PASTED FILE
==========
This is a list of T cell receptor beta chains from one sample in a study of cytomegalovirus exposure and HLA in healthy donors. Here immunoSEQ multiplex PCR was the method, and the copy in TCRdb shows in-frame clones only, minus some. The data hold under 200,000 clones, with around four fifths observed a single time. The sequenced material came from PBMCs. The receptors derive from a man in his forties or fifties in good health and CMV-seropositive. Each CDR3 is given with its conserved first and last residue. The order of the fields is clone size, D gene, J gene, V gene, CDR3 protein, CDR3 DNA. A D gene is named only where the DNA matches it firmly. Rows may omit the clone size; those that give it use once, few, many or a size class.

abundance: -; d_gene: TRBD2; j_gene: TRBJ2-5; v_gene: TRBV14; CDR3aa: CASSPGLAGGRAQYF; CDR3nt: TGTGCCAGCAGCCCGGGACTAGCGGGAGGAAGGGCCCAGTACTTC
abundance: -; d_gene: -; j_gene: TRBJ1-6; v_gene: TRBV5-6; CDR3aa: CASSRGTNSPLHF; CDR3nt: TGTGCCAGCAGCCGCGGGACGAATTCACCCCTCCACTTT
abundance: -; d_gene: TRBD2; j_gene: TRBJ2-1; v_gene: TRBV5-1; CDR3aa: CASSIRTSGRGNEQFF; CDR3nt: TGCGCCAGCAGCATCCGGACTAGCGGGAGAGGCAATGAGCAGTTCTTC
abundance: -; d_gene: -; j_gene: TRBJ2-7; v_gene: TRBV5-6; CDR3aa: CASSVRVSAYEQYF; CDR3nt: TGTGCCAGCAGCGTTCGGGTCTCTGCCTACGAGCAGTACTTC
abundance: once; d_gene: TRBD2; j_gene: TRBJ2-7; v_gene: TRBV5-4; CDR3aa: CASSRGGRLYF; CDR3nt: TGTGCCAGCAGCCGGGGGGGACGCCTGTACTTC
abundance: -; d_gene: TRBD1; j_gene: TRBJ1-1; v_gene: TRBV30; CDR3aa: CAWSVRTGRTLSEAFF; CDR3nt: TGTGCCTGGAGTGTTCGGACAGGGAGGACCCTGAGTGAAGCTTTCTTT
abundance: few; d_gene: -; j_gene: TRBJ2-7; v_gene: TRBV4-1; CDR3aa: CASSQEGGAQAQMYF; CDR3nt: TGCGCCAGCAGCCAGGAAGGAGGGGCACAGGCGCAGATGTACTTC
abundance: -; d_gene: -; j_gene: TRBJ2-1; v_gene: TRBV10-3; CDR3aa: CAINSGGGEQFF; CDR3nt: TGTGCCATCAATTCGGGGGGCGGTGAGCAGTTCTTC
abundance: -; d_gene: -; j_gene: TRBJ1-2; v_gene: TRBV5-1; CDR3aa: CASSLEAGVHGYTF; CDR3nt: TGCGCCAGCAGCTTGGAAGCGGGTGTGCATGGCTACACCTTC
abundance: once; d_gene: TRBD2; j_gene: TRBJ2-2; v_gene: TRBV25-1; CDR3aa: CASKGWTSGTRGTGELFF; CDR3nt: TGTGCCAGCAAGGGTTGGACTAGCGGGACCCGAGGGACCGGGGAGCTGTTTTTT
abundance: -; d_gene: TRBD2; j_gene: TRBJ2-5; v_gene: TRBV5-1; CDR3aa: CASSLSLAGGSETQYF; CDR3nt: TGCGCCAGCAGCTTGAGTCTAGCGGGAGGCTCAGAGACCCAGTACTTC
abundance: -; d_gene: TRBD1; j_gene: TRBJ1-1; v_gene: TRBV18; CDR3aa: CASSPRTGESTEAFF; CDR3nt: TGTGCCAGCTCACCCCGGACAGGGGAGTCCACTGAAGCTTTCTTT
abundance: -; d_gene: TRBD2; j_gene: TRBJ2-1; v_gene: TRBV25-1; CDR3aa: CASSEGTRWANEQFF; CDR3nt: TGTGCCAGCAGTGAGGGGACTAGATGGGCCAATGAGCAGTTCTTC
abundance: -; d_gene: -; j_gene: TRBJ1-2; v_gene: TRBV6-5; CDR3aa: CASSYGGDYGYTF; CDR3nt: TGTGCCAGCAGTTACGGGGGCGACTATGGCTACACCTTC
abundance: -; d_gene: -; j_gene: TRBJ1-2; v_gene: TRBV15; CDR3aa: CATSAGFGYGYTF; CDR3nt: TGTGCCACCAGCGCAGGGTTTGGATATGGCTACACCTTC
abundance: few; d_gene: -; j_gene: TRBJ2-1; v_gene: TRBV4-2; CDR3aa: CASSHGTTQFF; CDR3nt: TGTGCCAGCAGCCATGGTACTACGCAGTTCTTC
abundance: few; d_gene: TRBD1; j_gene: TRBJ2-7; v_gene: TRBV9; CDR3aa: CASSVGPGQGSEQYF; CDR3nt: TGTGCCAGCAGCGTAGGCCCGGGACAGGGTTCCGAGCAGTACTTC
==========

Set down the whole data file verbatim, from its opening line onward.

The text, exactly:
This is a list of T cell receptor beta chains from one sample in a study of cytomegalovirus exposure and HLA in healthy donors. Here immunoSEQ multiplex PCR was the method, and the copy in TCRdb shows in-frame clones only, minus some. The data hold under 200,000 clones, with around four fifths observed a single time. The sequenced material came from PBMCs. The receptors derive from a man in his forties or fifties in good health and CMV-seropositive. Each CDR3 is given with its conserved first and last residue. The order of the fields is clone size, D gene, J gene, V gene, CDR3 protein, CDR3 DNA. A D gene is named only where the DNA matches it firmly. Rows may omit the clone size; those that give it use once, few, many or a size class.

abundance: -; d_gene: TRBD2; j_gene: TRBJ2-5; v_gene: TRBV14; CDR3aa: CASSPGLAGGRAQYF; CDR3nt: TGTGCCAGCAGCCCGGGACTAGCGGGAGGAAGGGCCCAGTACTTC
abundance: -; d_gene: -; j_gene: TRBJ1-6; v_gene: TRBV5-6; CDR3aa: CASSRGTNSPLHF; CDR3nt: TGTGCCAGCAGCCGCGGGACGAATTCACCCCTCCACTTT
abundance: -; d_gene: TRBD2; j_gene: TRBJ2-1; v_gene: TRBV5-1; CDR3aa: CASSIRTSGRGNEQFF; CDR3nt: TGCGCCAGCAGCATCCGGACTAGCGGGAGAGGCAATGAGCAGTTCTTC
abundance: -; d_gene: -; j_gene: TRBJ2-7; v_gene: TRBV5-6; CDR3aa: CASSVRVSAYEQYF; CDR3nt: TGTGCCAGCAGCGTTCGGGTCTCTGCCTACGAGCAGTACTTC
abundance: once; d_gene: TRBD2; j_gene: TRBJ2-7; v_gene: TRBV5-4; CDR3aa: CASSRGGRLYF; CDR3nt: TGTGCCAGCAGCCGGGGGGGACGCCTGTACTTC
abundance: -; d_gene: TRBD1; j_gene: TRBJ1-1; v_gene: TRBV30; CDR3aa: CAWSVRTGRTLSEAFF; CDR3nt: TGTGCCTGGAGTGTTCGGACAGGGAGGACCCTGAGTGAAGCTTTCTTT
abundance: few; d_gene: -; j_gene: TRBJ2-7; v_gene: TRBV4-1; CDR3aa: CASSQEGGAQAQMYF; CDR3nt: TGCGCCAGCAGCCAGGAAGGAGGGGCACAGGCGCAGATGTACTTC
abundance: -; d_gene: -; j_gene: TRBJ2-1; v_gene: TRBV10-3; CDR3aa: CAINSGGGEQFF; CDR3nt: TGTGCCATCAATTCGGGGGGCGGTGAGCAGTTCTTC
abundance: -; d_gene: -; j_gene: TRBJ1-2; v_gene: TRBV5-1; CDR3aa: CASSLEAGVHGYTF; CDR3nt: TGCGCCAGCAGCTTGGAAGCGGGTGTGCATGGCTACACCTTC
abundance: once; d_gene: TRBD2; j_gene: TRBJ2-2; v_gene: TRBV25-1; CDR3aa: CASKGWTSGTRGTGELFF; CDR3nt: TGTGCCAGCAAGGGTTGGACTAGCGGGACCCGAGGGACCGGGGAGCTGTTTTTT
abundance: -; d_gene: TRBD2; j_gene: TRBJ2-5; v_gene: TRBV5-1; CDR3aa: CASSLSLAGGSETQYF; CDR3nt: TGCGCCAGCAGCTTGAGTCTAGCGGGAGGCTCAGAGACCCAGTACTTC
abundance: -; d_gene: TRBD1; j_gene: TRBJ1-1; v_gene: TRBV18; CDR3aa: CASSPRTGESTEAFF; CDR3nt: TGTGCCAGCTCACCCCGGACAGGGGAGTCCACTGAAGCTTTCTTT
abundance: -; d_gene: TRBD2; j_gene: TRBJ2-1; v_gene: TRBV25-1; CDR3aa: CASSEGTRWANEQFF; CDR3nt: TGTGCCAGCAGTGAGGGGACTAGATGGGCCAATGAGCAGTTCTTC
abundance: -; d_gene: -; j_gene: TRBJ1-2; v_gene: TRBV6-5; CDR3aa: CASSYGGDYGYTF; CDR3nt: TGTGCCAGCAGTTACGGGGGCGACTATGGCTACACCTTC
abundance: -; d_gene: -; j_gene: TRBJ1-2; v_gene: TRBV15; CDR3aa: CATSAGFGYGYTF; CDR3nt: TGTGCCACCAGCGCAGGGTTTGGATATGGCTACACCTTC
abundance: few; d_gene: -; j_gene: TRBJ2-1; v_gene: TRBV4-2; CDR3aa: CASSHGTTQFF; CDR3nt: TGTGCCAGCAGCCATGGTACTACGCAGTTCTTC
abundance: few; d_gene: TRBD1; j_gene: TRBJ2-7; v_gene: TRBV9; CDR3aa: CASSVGPGQGSEQYF; CDR3nt: TGTGCCAGCAGCGTAGGCCCGGGACAGGGTTCCGAGCAGTACTTC